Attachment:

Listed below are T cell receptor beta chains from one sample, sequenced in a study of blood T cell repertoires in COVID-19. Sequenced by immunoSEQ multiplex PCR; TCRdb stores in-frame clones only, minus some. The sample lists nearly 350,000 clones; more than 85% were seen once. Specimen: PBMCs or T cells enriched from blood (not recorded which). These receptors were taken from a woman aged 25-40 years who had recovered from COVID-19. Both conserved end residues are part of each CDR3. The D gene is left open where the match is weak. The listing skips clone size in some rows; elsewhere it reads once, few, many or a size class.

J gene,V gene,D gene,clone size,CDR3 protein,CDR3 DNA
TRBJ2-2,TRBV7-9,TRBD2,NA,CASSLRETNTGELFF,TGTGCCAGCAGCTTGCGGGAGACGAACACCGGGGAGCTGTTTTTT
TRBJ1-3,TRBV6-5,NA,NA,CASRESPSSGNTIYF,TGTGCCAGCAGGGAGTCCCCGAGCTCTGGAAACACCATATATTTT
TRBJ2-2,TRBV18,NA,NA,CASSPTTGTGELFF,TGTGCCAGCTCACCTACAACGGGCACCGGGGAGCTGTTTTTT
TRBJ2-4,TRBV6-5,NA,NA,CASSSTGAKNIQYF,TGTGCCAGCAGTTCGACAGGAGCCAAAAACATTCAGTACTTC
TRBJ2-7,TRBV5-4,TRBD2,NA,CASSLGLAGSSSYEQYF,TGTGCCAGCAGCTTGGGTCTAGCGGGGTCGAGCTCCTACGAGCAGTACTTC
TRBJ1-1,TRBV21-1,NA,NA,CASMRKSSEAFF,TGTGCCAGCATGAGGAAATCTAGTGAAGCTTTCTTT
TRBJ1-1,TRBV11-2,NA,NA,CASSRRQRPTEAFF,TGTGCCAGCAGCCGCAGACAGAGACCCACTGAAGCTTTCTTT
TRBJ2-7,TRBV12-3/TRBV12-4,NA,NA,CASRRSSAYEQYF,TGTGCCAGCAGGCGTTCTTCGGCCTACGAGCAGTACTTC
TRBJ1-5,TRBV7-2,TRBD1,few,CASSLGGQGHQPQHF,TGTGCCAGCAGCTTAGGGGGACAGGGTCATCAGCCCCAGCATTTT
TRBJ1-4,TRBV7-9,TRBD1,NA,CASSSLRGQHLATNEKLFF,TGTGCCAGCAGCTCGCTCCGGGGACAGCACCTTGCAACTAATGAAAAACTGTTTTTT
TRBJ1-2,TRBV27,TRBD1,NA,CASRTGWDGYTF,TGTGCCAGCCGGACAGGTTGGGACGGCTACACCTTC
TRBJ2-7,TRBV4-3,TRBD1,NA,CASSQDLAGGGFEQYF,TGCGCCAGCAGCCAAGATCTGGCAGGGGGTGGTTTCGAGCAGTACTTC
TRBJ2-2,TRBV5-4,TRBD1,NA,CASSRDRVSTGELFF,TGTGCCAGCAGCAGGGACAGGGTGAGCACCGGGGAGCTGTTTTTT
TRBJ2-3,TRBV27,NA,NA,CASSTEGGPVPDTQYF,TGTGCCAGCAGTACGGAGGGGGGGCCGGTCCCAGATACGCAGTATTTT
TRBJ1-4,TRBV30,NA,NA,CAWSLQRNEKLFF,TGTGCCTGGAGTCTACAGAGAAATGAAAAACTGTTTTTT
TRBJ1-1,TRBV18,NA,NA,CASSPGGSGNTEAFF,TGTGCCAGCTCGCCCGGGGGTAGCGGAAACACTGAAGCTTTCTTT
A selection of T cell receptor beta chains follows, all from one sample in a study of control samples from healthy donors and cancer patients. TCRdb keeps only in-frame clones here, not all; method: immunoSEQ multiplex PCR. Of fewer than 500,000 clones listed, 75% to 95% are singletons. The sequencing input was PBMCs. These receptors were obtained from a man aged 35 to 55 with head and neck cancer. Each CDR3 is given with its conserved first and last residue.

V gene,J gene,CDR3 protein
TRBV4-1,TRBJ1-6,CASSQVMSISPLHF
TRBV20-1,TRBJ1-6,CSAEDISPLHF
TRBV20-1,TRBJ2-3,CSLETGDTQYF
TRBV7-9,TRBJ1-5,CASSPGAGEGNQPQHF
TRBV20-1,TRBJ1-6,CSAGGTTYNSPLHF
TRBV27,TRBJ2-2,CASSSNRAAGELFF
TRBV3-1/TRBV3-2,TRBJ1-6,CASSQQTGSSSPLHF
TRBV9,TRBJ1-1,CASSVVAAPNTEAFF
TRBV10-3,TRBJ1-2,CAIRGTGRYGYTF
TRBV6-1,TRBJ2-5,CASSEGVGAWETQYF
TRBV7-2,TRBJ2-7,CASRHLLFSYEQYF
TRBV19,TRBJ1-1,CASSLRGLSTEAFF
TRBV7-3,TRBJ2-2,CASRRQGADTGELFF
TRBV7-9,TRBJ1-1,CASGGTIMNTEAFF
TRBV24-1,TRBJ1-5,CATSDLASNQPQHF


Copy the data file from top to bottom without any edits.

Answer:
Listed below are T cell receptor beta chains from one sample, sequenced in a study of blood T cell repertoires in COVID-19. Sequenced by immunoSEQ multiplex PCR; TCRdb stores in-frame clones only, minus some. The sample lists nearly 350,000 clones; more than 85% were seen once. Specimen: PBMCs or T cells enriched from blood (not recorded which). These receptors were taken from a woman aged 25-40 years who had recovered from COVID-19. Both conserved end residues are part of each CDR3. The D gene is left open where the match is weak. The listing skips clone size in some rows; elsewhere it reads once, few, many or a size class.

J gene,V gene,D gene,clone size,CDR3 protein,CDR3 DNA
TRBJ2-2,TRBV7-9,TRBD2,NA,CASSLRETNTGELFF,TGTGCCAGCAGCTTGCGGGAGACGAACACCGGGGAGCTGTTTTTT
TRBJ1-3,TRBV6-5,NA,NA,CASRESPSSGNTIYF,TGTGCCAGCAGGGAGTCCCCGAGCTCTGGAAACACCATATATTTT
TRBJ2-2,TRBV18,NA,NA,CASSPTTGTGELFF,TGTGCCAGCTCACCTACAACGGGCACCGGGGAGCTGTTTTTT
TRBJ2-4,TRBV6-5,NA,NA,CASSSTGAKNIQYF,TGTGCCAGCAGTTCGACAGGAGCCAAAAACATTCAGTACTTC
TRBJ2-7,TRBV5-4,TRBD2,NA,CASSLGLAGSSSYEQYF,TGTGCCAGCAGCTTGGGTCTAGCGGGGTCGAGCTCCTACGAGCAGTACTTC
TRBJ1-1,TRBV21-1,NA,NA,CASMRKSSEAFF,TGTGCCAGCATGAGGAAATCTAGTGAAGCTTTCTTT
TRBJ1-1,TRBV11-2,NA,NA,CASSRRQRPTEAFF,TGTGCCAGCAGCCGCAGACAGAGACCCACTGAAGCTTTCTTT
TRBJ2-7,TRBV12-3/TRBV12-4,NA,NA,CASRRSSAYEQYF,TGTGCCAGCAGGCGTTCTTCGGCCTACGAGCAGTACTTC
TRBJ1-5,TRBV7-2,TRBD1,few,CASSLGGQGHQPQHF,TGTGCCAGCAGCTTAGGGGGACAGGGTCATCAGCCCCAGCATTTT
TRBJ1-4,TRBV7-9,TRBD1,NA,CASSSLRGQHLATNEKLFF,TGTGCCAGCAGCTCGCTCCGGGGACAGCACCTTGCAACTAATGAAAAACTGTTTTTT
TRBJ1-2,TRBV27,TRBD1,NA,CASRTGWDGYTF,TGTGCCAGCCGGACAGGTTGGGACGGCTACACCTTC
TRBJ2-7,TRBV4-3,TRBD1,NA,CASSQDLAGGGFEQYF,TGCGCCAGCAGCCAAGATCTGGCAGGGGGTGGTTTCGAGCAGTACTTC
TRBJ2-2,TRBV5-4,TRBD1,NA,CASSRDRVSTGELFF,TGTGCCAGCAGCAGGGACAGGGTGAGCACCGGGGAGCTGTTTTTT
TRBJ2-3,TRBV27,NA,NA,CASSTEGGPVPDTQYF,TGTGCCAGCAGTACGGAGGGGGGGCCGGTCCCAGATACGCAGTATTTT
TRBJ1-4,TRBV30,NA,NA,CAWSLQRNEKLFF,TGTGCCTGGAGTCTACAGAGAAATGAAAAACTGTTTTTT
TRBJ1-1,TRBV18,NA,NA,CASSPGGSGNTEAFF,TGTGCCAGCTCGCCCGGGGGTAGCGGAAACACTGAAGCTTTCTTT
A selection of T cell receptor beta chains follows, all from one sample in a study of control samples from healthy donors and cancer patients. TCRdb keeps only in-frame clones here, not all; method: immunoSEQ multiplex PCR. Of fewer than 500,000 clones listed, 75% to 95% are singletons. The sequencing input was PBMCs. These receptors were obtained from a man aged 35 to 55 with head and neck cancer. Each CDR3 is given with its conserved first and last residue.

V gene,J gene,CDR3 protein
TRBV4-1,TRBJ1-6,CASSQVMSISPLHF
TRBV20-1,TRBJ1-6,CSAEDISPLHF
TRBV20-1,TRBJ2-3,CSLETGDTQYF
TRBV7-9,TRBJ1-5,CASSPGAGEGNQPQHF
TRBV20-1,TRBJ1-6,CSAGGTTYNSPLHF
TRBV27,TRBJ2-2,CASSSNRAAGELFF
TRBV3-1/TRBV3-2,TRBJ1-6,CASSQQTGSSSPLHF
TRBV9,TRBJ1-1,CASSVVAAPNTEAFF
TRBV10-3,TRBJ1-2,CAIRGTGRYGYTF
TRBV6-1,TRBJ2-5,CASSEGVGAWETQYF
TRBV7-2,TRBJ2-7,CASRHLLFSYEQYF
TRBV19,TRBJ1-1,CASSLRGLSTEAFF
TRBV7-3,TRBJ2-2,CASRRQGADTGELFF
TRBV7-9,TRBJ1-1,CASGGTIMNTEAFF
TRBV24-1,TRBJ1-5,CATSDLASNQPQHF